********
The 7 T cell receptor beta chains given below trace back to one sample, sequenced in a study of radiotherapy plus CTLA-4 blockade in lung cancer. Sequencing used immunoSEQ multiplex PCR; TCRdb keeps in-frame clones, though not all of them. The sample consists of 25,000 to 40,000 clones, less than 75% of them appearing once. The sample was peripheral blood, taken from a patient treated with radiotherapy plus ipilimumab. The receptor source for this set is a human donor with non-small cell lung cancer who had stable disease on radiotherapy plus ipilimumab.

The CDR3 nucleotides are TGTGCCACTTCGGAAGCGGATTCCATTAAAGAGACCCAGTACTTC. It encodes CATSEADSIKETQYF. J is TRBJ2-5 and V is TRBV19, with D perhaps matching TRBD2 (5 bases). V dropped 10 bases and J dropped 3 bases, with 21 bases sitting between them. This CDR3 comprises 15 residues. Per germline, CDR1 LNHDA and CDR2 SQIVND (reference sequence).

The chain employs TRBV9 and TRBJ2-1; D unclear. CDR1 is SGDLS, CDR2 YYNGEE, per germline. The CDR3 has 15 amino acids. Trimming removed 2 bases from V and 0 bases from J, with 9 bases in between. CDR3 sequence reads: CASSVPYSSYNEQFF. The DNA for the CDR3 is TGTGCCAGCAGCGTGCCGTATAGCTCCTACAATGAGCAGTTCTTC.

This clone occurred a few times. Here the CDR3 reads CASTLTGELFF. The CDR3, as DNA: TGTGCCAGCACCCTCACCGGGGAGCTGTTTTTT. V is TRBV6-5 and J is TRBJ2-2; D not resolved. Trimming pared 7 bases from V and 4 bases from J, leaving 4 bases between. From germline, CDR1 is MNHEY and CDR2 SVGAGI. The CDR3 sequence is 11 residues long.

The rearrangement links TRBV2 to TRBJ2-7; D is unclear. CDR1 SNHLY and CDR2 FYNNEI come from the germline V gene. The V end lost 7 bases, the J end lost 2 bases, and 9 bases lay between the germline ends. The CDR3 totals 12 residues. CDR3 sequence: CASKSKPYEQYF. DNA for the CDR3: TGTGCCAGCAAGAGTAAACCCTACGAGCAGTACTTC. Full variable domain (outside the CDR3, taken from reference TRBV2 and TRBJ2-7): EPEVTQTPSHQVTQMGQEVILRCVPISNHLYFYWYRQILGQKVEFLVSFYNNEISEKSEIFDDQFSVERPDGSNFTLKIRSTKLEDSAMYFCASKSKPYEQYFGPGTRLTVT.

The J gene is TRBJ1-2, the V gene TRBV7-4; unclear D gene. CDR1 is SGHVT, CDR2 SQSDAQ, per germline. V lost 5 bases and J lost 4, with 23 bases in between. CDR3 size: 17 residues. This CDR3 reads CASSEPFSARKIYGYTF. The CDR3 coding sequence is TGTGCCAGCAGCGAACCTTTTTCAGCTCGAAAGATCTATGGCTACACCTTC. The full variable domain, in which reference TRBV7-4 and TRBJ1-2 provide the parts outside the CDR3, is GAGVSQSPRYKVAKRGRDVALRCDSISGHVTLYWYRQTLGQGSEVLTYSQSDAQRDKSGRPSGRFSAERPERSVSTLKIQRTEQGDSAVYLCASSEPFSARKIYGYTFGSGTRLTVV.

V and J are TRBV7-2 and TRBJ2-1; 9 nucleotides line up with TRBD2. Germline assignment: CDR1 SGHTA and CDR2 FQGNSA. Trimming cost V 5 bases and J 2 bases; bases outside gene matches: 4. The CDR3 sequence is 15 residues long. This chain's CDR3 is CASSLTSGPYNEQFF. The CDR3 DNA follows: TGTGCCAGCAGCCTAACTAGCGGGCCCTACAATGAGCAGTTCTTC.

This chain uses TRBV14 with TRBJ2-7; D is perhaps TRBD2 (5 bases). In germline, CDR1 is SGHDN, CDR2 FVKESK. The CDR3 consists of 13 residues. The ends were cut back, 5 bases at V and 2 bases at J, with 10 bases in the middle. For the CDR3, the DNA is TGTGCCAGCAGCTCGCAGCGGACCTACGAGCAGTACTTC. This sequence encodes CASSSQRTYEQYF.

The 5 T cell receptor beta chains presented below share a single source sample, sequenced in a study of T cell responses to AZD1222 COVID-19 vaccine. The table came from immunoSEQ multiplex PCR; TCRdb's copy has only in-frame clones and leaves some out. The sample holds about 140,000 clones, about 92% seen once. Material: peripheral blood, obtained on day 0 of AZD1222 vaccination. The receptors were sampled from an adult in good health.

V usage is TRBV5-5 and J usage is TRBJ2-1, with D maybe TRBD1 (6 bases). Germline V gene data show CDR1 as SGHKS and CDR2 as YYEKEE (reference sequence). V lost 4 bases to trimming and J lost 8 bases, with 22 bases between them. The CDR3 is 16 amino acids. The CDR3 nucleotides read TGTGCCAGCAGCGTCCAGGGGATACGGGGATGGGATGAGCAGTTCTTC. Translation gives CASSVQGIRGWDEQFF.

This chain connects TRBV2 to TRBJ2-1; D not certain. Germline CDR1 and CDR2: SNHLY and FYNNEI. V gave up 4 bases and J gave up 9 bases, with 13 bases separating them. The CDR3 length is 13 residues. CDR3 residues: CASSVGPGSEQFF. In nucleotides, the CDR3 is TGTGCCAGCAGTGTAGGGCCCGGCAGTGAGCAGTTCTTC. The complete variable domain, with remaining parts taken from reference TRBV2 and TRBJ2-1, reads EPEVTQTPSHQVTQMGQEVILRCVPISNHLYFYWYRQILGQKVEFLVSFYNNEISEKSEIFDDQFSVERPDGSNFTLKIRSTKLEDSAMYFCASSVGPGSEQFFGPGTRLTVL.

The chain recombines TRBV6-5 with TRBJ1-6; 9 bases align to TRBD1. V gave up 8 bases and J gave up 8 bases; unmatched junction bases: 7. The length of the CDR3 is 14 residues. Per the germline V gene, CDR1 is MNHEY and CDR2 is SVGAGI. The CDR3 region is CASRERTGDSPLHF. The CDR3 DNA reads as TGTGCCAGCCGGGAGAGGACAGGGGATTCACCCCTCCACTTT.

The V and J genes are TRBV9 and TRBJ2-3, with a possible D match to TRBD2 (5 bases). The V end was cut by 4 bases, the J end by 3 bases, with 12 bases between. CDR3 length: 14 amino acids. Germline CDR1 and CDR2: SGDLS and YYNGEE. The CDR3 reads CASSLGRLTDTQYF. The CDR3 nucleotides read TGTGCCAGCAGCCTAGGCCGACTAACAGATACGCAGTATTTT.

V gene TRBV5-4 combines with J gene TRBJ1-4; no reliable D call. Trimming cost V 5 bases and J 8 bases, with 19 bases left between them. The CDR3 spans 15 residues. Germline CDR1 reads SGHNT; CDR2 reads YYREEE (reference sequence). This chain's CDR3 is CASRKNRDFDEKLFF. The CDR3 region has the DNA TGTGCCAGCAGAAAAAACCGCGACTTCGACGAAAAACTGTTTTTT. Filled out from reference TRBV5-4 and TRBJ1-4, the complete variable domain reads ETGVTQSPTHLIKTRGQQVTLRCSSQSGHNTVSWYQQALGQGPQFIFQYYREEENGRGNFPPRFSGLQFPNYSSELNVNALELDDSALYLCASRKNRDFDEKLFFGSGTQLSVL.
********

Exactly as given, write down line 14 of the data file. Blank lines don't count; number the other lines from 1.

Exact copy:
V gene TRBV5-4 combines with J gene TRBJ1-4; no reliable D call. Trimming cost V 5 bases and J 8 bases, with 19 bases left between them. The CDR3 spans 15 residues. Germline CDR1 reads SGHNT; CDR2 reads YYREEE (reference sequence). This chain's CDR3 is CASRKNRDFDEKLFF. The CDR3 region has the DNA TGTGCCAGCAGAAAAAACCGCGACTTCGACGAAAAACTGTTTTTT. Filled out from reference TRBV5-4 and TRBJ1-4, the complete variable domain reads ETGVTQSPTHLIKTRGQQVTLRCSSQSGHNTVSWYQQALGQGPQFIFQYYREEENGRGNFPPRFSGLQFPNYSSELNVNALELDDSALYLCASRKNRDFDEKLFFGSGTQLSVL.